Daily Activities – Poll Tax Abolished
The daily activities created for each of the Today in Georgia History segments are designed to meet the Georgia Performance Standards for Reading Across the Curriculum, and Grade Eight: Georgia Studies. For each date, educators can choose from three optional activities differentiated for various levels of student ability. Each activity focuses on engaging the student in context specific vocabulary and improving the student’s ability to communicate about historical topics.
One suggestion is to use the Today in Georgia History video segments and daily activities as a “bell ringer” at the beginning of each class period. Using the same activity daily provides consistency and structure for the students and may help teachers utilize the first 15-20 minutes of class more effectively.
Level 1: Provide the students with the vocabulary list and have them use their textbook, a dictionary, or other teacher provided materials to define each term. After watching the video have the students write a complete sentence for each of the vocabulary terms. Student created sentences should reflect the meaning of the word based on the context of the video segment. Have students share a sampling of sentences as a way to check for understanding.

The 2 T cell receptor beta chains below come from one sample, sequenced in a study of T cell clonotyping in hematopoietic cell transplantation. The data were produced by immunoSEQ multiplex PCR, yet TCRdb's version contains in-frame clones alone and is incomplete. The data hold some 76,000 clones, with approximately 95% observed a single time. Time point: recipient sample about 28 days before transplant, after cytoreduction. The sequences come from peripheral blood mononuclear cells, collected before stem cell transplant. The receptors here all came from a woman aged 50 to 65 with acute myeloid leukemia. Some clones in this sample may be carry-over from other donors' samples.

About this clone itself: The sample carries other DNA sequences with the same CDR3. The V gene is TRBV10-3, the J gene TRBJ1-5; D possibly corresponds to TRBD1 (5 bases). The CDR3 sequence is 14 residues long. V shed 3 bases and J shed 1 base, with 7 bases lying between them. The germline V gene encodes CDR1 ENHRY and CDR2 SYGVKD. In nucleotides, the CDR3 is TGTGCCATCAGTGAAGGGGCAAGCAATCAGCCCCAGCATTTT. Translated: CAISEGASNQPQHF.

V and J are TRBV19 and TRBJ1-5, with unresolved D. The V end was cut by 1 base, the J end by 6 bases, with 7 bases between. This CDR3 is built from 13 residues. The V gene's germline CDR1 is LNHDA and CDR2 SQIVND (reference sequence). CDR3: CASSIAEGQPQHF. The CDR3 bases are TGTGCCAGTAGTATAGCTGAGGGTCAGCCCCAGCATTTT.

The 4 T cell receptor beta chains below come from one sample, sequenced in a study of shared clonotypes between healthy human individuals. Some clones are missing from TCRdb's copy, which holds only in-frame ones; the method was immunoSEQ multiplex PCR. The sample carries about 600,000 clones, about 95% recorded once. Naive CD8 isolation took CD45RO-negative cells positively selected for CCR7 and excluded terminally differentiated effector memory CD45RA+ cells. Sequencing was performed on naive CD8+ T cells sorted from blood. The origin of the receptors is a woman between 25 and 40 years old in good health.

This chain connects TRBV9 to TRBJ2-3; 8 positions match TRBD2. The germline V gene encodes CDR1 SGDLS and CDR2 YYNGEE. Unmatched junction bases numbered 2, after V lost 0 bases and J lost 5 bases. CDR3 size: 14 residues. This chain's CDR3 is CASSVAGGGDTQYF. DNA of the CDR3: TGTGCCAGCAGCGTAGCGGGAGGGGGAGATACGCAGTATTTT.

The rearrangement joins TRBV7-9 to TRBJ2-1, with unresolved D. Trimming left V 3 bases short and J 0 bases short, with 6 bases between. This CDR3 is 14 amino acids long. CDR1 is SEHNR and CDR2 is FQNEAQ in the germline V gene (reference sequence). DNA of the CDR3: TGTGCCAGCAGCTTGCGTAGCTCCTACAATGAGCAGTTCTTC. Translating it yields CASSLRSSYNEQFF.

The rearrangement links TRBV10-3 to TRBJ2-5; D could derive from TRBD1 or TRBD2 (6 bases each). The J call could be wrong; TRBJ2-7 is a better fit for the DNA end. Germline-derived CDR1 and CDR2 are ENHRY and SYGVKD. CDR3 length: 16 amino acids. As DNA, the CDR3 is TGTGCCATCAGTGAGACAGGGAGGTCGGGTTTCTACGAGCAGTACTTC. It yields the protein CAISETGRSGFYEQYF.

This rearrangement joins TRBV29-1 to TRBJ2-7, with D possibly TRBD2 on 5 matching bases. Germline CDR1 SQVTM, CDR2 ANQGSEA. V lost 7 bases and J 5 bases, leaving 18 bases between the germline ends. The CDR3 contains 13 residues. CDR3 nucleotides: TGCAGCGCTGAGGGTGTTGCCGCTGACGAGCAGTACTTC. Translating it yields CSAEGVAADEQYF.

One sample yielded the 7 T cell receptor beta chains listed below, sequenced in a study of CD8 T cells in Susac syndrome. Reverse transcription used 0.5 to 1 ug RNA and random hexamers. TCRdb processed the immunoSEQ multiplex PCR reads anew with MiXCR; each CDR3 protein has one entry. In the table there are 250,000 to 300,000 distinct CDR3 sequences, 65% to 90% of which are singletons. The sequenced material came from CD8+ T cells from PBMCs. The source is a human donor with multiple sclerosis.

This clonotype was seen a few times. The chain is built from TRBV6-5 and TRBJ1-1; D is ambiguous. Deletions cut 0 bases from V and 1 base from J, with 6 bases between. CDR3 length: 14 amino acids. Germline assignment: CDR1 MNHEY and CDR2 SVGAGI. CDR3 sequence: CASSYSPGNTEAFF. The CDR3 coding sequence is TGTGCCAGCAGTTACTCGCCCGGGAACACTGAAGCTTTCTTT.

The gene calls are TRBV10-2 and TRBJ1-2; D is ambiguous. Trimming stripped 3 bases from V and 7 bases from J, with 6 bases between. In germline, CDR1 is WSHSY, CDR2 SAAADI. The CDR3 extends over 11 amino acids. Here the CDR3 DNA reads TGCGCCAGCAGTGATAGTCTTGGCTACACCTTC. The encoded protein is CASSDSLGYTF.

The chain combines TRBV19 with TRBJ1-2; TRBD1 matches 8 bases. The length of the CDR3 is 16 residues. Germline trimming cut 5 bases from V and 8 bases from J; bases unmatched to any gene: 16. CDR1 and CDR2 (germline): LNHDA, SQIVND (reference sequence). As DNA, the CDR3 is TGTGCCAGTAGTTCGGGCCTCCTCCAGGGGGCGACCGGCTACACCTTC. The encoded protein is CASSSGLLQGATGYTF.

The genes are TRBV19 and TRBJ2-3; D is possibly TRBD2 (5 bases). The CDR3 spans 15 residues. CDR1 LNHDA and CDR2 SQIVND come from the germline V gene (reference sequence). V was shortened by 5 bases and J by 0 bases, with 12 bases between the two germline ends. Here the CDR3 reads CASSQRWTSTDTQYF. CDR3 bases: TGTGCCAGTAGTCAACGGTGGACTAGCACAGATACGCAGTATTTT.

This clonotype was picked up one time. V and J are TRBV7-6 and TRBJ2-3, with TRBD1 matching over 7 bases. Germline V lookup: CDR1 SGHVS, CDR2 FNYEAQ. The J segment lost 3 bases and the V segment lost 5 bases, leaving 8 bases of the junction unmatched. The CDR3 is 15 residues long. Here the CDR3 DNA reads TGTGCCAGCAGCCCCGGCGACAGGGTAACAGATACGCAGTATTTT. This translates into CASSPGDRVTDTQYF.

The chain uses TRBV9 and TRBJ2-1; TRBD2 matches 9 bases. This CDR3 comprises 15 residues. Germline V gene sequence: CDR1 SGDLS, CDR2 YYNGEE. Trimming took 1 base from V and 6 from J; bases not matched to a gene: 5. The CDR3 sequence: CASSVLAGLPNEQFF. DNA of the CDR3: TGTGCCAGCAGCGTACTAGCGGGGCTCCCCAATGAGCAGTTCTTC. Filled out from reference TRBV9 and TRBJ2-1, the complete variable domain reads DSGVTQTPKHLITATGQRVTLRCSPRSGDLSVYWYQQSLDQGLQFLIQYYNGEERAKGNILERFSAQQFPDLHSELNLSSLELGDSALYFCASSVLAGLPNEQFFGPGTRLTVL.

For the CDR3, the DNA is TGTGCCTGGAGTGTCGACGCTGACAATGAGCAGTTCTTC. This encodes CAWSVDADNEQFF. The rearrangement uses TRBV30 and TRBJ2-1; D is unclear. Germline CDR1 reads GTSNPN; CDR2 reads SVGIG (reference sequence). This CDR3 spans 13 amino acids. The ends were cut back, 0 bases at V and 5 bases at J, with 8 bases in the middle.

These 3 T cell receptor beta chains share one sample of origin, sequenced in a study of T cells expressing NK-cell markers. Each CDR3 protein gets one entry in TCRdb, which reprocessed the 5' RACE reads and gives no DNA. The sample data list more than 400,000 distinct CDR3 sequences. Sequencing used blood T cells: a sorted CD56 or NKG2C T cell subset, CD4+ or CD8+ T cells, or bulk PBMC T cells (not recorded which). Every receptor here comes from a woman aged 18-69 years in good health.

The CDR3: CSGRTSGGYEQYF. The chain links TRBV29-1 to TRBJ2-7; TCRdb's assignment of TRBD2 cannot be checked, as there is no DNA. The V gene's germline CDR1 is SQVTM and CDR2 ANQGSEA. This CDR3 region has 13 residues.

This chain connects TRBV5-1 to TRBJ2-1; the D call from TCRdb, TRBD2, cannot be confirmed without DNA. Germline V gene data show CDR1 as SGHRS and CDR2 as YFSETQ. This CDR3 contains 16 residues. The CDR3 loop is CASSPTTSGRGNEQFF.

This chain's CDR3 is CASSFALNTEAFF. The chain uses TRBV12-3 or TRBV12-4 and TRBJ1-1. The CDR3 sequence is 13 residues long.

Level 2: Provide the students with the vocabulary list for that day’s segment before watching the video and have them guess the meaning of each word based on their previous knowledge. The teacher may choose to let the students work alone or in groups. After watching the video, have the students revise their definitions to better reflect the meaning of the words based on the context of the video. As a final step, have the students compare and contrast their definitions to their textbook, dictionary or other teacher provided materials definitions.
Level 3: Provide the students with the vocabulary list and have them use their textbook, a dictionary, or other teacher provided materials to define each term. After watching the video, have the students write a five sentence paragraph based on the provided writing prompts.
1. In a five-sentence paragraph explain how African-American voters may have had the
legal right to vote between 1877 and 1945, but they were basically denied that right
through the poll tax.
2. What is so powerful about a vote? In a five-sentence paragraph explain why voting
became such an important issue during the African-American struggle for equality. In
your answer be sure to think about the power a vote holds in the United States of
3. In a five-sentence paragraph use your own words to define the term progressive. In your
answer, use Ellis Arnall as an example of a progressive.
Related Georgia Performance Standards:
Reading Across the Curriculum (Grades 6-12)
SSRC1 Students will enhance reading in all curriculum areas by:
c. Building vocabulary knowledge
• Demonstrate an understanding of contextual vocabulary in various subjects.
• Use content vocabulary in writing and speaking.